Moving house is about much more than money, or even location or accommodation. Moving makes us confront change which, even if it's really necessary, is often uncomfortable and unwelcome.
Which brings me on to the upcoming referendum and the choice we all need to make, do we want to leave Europe and strike out on our own? Or do we want to stay in and accept the many interferences, compromises and imperfections that will entail?
The first challenge we all face is to get the facts. For example, the leave campaign has made a big deal about immigration, they say that if we go out we will have less immigration because we will control our borders.
The trouble is immigration is such an emotive subject, especially when you have terrified people running for their lives, trying to escape war torn madness.
However, this kind of immigration is not going to be affected by our membership of the EU. The kind of immigration which – at least theoretically – will be affected is the type which potentially allows Bulgarians and Romanians the right go come here to live and work.
This kind of economic immigration is far less emotive and there has been no real open or honest discussion of its pros and cons.
All immigration has been placed in the same box and the implication is that if we leave Europe there will be less of it.
In my view, the problem with immigration is not and has never been the immigrants themselves. My family were immigrants at one time and that is also true of many people's families who will be voting to leave the EU, an irony which they may not see and certainly won't want to confront.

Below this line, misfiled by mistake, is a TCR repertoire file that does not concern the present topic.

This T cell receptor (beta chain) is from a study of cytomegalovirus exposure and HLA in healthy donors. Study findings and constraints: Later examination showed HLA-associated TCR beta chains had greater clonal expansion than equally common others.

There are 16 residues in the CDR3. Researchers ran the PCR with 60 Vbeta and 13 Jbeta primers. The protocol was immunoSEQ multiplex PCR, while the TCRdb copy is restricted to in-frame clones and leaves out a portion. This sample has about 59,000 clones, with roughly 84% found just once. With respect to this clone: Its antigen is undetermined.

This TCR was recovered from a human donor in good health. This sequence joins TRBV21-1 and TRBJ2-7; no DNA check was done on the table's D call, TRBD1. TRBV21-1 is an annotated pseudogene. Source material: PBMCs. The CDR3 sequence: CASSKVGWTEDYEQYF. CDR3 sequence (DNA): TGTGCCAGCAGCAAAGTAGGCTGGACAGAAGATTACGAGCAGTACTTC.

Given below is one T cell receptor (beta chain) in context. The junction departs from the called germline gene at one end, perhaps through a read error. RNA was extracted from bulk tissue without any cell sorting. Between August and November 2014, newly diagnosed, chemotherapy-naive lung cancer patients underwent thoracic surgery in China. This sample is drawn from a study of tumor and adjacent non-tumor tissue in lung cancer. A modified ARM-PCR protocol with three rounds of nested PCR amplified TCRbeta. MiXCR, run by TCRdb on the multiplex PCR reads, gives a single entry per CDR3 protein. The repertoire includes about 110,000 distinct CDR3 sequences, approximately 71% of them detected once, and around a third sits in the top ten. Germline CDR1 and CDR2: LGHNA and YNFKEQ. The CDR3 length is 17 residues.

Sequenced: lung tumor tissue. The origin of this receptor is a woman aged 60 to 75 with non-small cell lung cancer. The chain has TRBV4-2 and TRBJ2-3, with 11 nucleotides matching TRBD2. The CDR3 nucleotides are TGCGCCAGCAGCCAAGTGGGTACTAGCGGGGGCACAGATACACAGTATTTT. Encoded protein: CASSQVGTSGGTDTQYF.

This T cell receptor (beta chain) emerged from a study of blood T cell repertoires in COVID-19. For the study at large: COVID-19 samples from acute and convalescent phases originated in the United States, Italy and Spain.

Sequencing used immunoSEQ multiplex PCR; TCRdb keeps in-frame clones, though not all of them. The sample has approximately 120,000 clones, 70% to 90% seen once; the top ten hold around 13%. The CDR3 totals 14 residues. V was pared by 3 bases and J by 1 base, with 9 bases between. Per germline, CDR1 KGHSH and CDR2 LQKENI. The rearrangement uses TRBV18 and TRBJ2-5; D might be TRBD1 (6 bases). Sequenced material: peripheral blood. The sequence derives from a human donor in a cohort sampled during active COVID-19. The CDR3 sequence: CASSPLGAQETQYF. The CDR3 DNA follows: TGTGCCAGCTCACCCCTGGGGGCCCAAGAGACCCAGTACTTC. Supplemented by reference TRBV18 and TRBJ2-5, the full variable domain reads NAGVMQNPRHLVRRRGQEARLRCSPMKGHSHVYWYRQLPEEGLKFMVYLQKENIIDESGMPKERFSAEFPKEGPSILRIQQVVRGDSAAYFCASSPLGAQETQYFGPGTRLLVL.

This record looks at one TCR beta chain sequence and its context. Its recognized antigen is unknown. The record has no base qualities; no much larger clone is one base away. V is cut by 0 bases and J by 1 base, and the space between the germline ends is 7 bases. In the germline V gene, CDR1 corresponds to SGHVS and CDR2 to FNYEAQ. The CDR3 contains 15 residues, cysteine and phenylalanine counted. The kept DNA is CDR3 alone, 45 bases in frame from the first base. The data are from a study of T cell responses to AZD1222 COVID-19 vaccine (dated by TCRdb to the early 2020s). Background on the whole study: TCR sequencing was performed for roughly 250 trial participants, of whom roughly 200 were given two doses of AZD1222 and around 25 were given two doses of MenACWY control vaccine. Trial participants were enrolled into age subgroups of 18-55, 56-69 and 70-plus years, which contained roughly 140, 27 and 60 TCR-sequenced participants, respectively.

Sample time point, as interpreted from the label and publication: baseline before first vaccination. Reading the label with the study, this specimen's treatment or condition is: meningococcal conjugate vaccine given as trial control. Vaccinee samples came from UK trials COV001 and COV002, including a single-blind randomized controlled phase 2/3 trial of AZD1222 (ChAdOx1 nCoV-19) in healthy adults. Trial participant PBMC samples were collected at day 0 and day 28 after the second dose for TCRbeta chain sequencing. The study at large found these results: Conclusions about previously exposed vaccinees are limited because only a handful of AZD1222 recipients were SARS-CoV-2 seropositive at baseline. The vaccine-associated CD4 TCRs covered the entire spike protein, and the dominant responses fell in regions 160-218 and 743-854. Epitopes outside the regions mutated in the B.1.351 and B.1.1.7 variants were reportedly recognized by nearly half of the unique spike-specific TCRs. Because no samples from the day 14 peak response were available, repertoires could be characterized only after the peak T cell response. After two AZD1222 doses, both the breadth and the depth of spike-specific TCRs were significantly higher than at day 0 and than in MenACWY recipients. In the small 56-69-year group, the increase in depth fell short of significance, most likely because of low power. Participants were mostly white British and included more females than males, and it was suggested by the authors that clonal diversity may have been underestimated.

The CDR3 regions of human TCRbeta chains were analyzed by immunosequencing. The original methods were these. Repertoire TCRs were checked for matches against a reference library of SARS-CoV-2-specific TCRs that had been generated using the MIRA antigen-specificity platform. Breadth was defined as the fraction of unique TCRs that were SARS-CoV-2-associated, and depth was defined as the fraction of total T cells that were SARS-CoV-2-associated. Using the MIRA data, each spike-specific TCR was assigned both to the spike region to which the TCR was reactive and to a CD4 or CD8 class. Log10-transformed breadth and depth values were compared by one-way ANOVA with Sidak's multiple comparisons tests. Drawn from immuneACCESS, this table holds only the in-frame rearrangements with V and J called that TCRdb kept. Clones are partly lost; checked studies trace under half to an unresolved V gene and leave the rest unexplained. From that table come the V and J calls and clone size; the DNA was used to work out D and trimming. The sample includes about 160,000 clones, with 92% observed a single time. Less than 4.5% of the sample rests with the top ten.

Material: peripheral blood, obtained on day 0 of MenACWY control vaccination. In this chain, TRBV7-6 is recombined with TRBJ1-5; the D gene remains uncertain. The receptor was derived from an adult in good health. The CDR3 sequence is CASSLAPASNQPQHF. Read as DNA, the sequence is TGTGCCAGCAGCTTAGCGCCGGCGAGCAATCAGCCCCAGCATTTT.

No, the real problem with immigration has been caused by our own social policy which in the 1970s evolved from the theory of 'The Melting Pot' where we all mixed in and became 'Multiculturalism'.
Multiculturalism was supposed to preserve cultural diversity and allow many different cultures to live in harmony alongside one another all contributing to the greater good of the wider society.
Well that didn't work, did it! The trouble is that once set in motion, these grand social science experiments are very hard to unwind, even assuming there is the political will to do so. This problem is going to continue whether we stay in the EU or leave.
Dealing more directly with immigration, here is the uncomfortable truth. After the end of the post- war baby boom, our birth rate fell so fast it left us with a massive demographic black hole which, if left unattended, would lead to a small generation of younger workers enslaved to caring for a massive ageing population.
The only way to fill that black hole was through immigration and successive governments have been compelled to do so, despite their protests to the contrary and cosmetic attempts at making it look otherwise.
This fact has not been in the mainstream press because they would rather run a story with no end than publicise the truth and risk ending the debate.
Of course there is far more to the immigration issue but so far as the decision to stay in or leave Europe is concerned, it is a moot point and we just don't know what the future holds on this issue in either scenario.